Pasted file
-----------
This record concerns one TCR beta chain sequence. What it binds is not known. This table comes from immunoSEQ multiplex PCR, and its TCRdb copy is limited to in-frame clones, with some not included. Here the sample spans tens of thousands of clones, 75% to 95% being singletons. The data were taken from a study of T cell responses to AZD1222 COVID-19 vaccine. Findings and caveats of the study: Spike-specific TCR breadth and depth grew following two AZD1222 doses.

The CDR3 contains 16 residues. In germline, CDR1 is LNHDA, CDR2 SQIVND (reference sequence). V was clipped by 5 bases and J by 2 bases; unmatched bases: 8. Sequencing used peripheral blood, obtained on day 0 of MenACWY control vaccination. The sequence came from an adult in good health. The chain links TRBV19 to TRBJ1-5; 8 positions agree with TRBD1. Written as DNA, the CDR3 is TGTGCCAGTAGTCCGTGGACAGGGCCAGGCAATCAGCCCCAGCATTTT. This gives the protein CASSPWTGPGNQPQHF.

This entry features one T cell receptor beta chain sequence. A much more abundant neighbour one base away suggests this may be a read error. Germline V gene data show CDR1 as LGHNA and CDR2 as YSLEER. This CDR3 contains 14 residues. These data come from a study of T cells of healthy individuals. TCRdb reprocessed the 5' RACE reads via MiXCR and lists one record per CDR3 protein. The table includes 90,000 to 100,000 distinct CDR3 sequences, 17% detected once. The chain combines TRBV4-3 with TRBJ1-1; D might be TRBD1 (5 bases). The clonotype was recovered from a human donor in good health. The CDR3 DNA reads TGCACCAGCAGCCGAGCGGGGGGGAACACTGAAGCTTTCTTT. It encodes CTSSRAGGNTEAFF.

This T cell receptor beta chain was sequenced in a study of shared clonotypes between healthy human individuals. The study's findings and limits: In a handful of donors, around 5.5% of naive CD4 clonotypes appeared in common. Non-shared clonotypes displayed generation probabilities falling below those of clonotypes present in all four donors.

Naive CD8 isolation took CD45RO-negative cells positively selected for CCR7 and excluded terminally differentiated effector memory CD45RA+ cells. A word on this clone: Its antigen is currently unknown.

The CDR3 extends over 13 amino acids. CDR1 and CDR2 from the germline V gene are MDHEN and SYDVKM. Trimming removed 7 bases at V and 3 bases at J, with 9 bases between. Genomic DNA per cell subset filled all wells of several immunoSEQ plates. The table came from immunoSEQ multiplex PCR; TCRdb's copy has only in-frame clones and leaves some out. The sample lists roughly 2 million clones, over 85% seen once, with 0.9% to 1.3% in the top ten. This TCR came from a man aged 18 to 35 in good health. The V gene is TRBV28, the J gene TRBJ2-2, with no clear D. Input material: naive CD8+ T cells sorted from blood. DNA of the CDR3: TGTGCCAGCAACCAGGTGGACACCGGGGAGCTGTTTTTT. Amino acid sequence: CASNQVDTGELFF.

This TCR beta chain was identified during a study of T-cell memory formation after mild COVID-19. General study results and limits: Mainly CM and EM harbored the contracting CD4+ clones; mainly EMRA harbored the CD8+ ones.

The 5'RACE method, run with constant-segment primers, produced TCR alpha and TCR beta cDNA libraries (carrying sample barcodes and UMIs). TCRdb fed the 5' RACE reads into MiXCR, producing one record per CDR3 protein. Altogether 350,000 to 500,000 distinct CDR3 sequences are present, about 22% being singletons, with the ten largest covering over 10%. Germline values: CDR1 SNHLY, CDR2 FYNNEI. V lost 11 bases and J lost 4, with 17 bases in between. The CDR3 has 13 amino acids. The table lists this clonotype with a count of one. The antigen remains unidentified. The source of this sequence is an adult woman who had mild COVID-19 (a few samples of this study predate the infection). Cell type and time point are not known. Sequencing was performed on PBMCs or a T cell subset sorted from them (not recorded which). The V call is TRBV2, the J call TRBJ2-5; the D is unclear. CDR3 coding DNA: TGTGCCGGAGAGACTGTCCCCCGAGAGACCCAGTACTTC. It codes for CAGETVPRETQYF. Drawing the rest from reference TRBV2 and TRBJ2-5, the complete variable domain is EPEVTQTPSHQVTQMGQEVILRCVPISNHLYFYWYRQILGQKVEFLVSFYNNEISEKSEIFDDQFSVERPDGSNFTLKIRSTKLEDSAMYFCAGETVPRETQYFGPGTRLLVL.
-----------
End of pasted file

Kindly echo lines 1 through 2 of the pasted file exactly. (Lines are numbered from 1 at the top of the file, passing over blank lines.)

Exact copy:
This record concerns one TCR beta chain sequence. What it binds is not known. This table comes from immunoSEQ multiplex PCR, and its TCRdb copy is limited to in-frame clones, with some not included. Here the sample spans tens of thousands of clones, 75% to 95% being singletons. The data were taken from a study of T cell responses to AZD1222 COVID-19 vaccine. Findings and caveats of the study: Spike-specific TCR breadth and depth grew following two AZD1222 doses.

The CDR3 contains 16 residues. In germline, CDR1 is LNHDA, CDR2 SQIVND (reference sequence). V was clipped by 5 bases and J by 2 bases; unmatched bases: 8. Sequencing used peripheral blood, obtained on day 0 of MenACWY control vaccination. The sequence came from an adult in good health. The chain links TRBV19 to TRBJ1-5; 8 positions agree with TRBD1. Written as DNA, the CDR3 is TGTGCCAGTAGTCCGTGGACAGGGCCAGGCAATCAGCCCCAGCATTTT. This gives the protein CASSPWTGPGNQPQHF.